As you start the game up it invites you to press L1 to center your reticule. You do so and then you see the reticule slowly drifting away to the right. Pressing L1 is part of the control scheme for the game as a whole. The game invites you to recalibrate the position of your controller relative to the onscreen action by way of a pre-mapped button. It’s a good job because every time your character moves on screen you need to hit L1 to re-centre the target. Basically the DualShock 4 is not set to work well with this game hence you are encouraged to fix it regularly to continue playing. You’ll often find yourself pressing it even if you haven’t moved as pointing your controller one way then the next means your hands get in all kinds of odd positions (if you’re cradling the controller and rotating it on a central axis, as we suppose is intended. If you move it around it still doesn’t work, but that is to be expected…) so you move yourself back to a normal position and the targeting centrepoint is then somewhere offscreen. Having to use two hands in a light gun game is ridiculous too. It’s so awkward moving the controller when you need to keep your left hand hovering over L1 (and L2 for cover/reload) and your right controlling shooting (R2) or your weapon change (triangle or R1).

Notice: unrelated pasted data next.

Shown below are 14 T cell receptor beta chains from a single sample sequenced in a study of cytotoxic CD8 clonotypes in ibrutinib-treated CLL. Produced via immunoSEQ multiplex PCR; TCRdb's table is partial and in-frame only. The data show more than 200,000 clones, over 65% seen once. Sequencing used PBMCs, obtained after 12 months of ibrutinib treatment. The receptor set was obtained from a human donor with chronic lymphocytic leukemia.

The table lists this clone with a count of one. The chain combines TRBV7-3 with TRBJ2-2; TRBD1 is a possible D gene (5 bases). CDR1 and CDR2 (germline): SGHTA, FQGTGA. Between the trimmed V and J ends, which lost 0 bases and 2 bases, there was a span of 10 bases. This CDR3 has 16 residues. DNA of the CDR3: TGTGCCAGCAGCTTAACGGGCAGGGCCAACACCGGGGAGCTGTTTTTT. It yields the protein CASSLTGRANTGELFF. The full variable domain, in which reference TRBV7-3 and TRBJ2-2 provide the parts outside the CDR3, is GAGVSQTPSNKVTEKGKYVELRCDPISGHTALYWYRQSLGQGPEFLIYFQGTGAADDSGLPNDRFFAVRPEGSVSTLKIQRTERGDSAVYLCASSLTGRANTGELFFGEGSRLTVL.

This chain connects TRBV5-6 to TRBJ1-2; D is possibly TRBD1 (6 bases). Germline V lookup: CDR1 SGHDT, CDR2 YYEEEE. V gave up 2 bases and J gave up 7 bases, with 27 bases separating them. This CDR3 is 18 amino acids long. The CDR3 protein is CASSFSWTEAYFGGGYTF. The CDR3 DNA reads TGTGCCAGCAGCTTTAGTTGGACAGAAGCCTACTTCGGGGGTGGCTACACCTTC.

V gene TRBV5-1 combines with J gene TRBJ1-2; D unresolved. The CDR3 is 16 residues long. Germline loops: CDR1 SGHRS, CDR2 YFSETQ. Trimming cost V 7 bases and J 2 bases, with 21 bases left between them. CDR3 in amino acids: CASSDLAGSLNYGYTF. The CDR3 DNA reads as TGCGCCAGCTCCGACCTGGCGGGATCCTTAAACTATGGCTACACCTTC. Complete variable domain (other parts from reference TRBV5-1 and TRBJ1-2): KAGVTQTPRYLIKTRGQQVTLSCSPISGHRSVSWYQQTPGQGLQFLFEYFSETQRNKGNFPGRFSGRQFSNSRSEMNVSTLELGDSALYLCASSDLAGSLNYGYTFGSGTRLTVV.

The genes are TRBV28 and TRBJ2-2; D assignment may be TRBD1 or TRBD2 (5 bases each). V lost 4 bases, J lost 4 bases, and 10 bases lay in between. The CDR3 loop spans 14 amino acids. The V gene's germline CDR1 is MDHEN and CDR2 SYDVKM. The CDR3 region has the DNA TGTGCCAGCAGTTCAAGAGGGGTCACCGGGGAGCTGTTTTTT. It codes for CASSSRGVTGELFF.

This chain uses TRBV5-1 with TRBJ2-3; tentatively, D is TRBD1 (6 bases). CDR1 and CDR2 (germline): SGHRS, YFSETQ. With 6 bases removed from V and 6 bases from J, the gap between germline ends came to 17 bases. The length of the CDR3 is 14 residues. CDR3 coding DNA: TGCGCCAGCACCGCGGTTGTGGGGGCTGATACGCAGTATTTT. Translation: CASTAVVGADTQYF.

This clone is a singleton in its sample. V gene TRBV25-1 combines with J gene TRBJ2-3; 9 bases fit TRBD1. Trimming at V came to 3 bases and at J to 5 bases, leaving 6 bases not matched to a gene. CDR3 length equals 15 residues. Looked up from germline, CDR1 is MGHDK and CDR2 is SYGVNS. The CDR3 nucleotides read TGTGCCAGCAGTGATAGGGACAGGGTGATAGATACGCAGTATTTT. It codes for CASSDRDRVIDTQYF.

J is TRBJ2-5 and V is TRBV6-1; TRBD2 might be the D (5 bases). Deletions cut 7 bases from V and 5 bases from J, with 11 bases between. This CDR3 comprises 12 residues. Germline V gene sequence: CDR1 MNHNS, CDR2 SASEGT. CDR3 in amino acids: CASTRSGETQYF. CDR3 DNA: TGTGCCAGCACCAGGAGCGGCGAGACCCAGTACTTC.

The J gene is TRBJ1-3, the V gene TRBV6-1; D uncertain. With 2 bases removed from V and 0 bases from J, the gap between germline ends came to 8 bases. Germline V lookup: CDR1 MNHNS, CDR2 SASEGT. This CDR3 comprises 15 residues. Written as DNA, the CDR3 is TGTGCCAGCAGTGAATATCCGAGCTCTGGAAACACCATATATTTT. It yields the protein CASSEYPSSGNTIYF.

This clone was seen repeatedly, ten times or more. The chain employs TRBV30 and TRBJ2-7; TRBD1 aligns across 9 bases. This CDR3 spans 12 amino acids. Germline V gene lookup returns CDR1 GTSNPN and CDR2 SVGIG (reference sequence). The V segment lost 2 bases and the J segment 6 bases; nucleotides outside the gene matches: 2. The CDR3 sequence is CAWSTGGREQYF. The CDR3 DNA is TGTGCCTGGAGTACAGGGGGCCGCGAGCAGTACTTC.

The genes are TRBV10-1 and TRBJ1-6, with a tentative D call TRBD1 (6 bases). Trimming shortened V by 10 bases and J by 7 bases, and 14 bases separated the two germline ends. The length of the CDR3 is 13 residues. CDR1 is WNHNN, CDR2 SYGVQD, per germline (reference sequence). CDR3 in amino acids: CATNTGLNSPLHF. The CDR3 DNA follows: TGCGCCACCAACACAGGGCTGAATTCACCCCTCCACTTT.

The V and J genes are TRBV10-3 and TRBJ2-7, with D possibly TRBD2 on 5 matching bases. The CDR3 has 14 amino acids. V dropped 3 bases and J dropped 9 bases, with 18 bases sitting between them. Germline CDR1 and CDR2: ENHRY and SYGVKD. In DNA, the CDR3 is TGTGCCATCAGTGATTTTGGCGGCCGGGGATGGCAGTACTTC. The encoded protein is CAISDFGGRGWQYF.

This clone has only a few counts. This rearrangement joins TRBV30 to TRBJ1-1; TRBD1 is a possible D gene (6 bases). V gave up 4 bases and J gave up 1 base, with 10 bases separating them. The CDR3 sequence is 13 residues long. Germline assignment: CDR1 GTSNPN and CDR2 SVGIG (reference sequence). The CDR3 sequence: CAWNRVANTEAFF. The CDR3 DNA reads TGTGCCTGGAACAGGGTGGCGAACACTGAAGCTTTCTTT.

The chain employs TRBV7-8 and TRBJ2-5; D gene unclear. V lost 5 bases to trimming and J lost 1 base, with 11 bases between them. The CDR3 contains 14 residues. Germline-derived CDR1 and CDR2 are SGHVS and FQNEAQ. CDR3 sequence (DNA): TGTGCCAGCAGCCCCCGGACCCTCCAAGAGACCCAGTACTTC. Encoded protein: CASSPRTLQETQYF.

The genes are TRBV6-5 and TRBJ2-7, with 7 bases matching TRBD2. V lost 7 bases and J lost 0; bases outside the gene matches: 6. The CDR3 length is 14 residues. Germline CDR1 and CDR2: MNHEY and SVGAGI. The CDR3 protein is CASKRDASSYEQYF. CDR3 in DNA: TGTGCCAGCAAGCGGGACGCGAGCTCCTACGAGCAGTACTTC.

The single player game has eight missions and will take a persistent gamer no longer than three hours to complete on normal difficulty. As you up the ante you’d better be ready for a painful time - physically as well as metaphorically - although it is unlikely anyone would want to play the game a second time. If you were to go straight for abnormal difficulty or something other than normal you’ll struggle to get any mileage from this game. If you do want to tackle the tale of Tony Luciano and Cherry the stripper - all the way to golfing with grenades and chihuahuas dressed as English toffs, you could do so with a friend. Yes, two people can sit on a couch contorting themselves into painfully awkward positions and finding they get cramp in their left hand from pressing L1 a gazillion times a minute.
The game has boss fights in an attempt to mix it up, it looks decent but nothing really befitting the new generation of consoles and it sounds fine too. The production values are there, then, but everything about it screams failure. For a game based on a comic book it’s suspiciously tedious and wide of the mark in terms of its humour - although we recognise that is subjective so you might take more from it than we did - but really the choices behind the control scheme mean that it fails in terms of what we’re here to assess; the game. From the moment you switch it on you’re wondering why you downloaded it, and the developers have no excuses. Either their decision to go only for gyroscopic controls via the DualShock 4 was wrong, or: their inability to code and rein in the motion controls to do what they needed to do has left them dressing up their failure as a purposeful choice.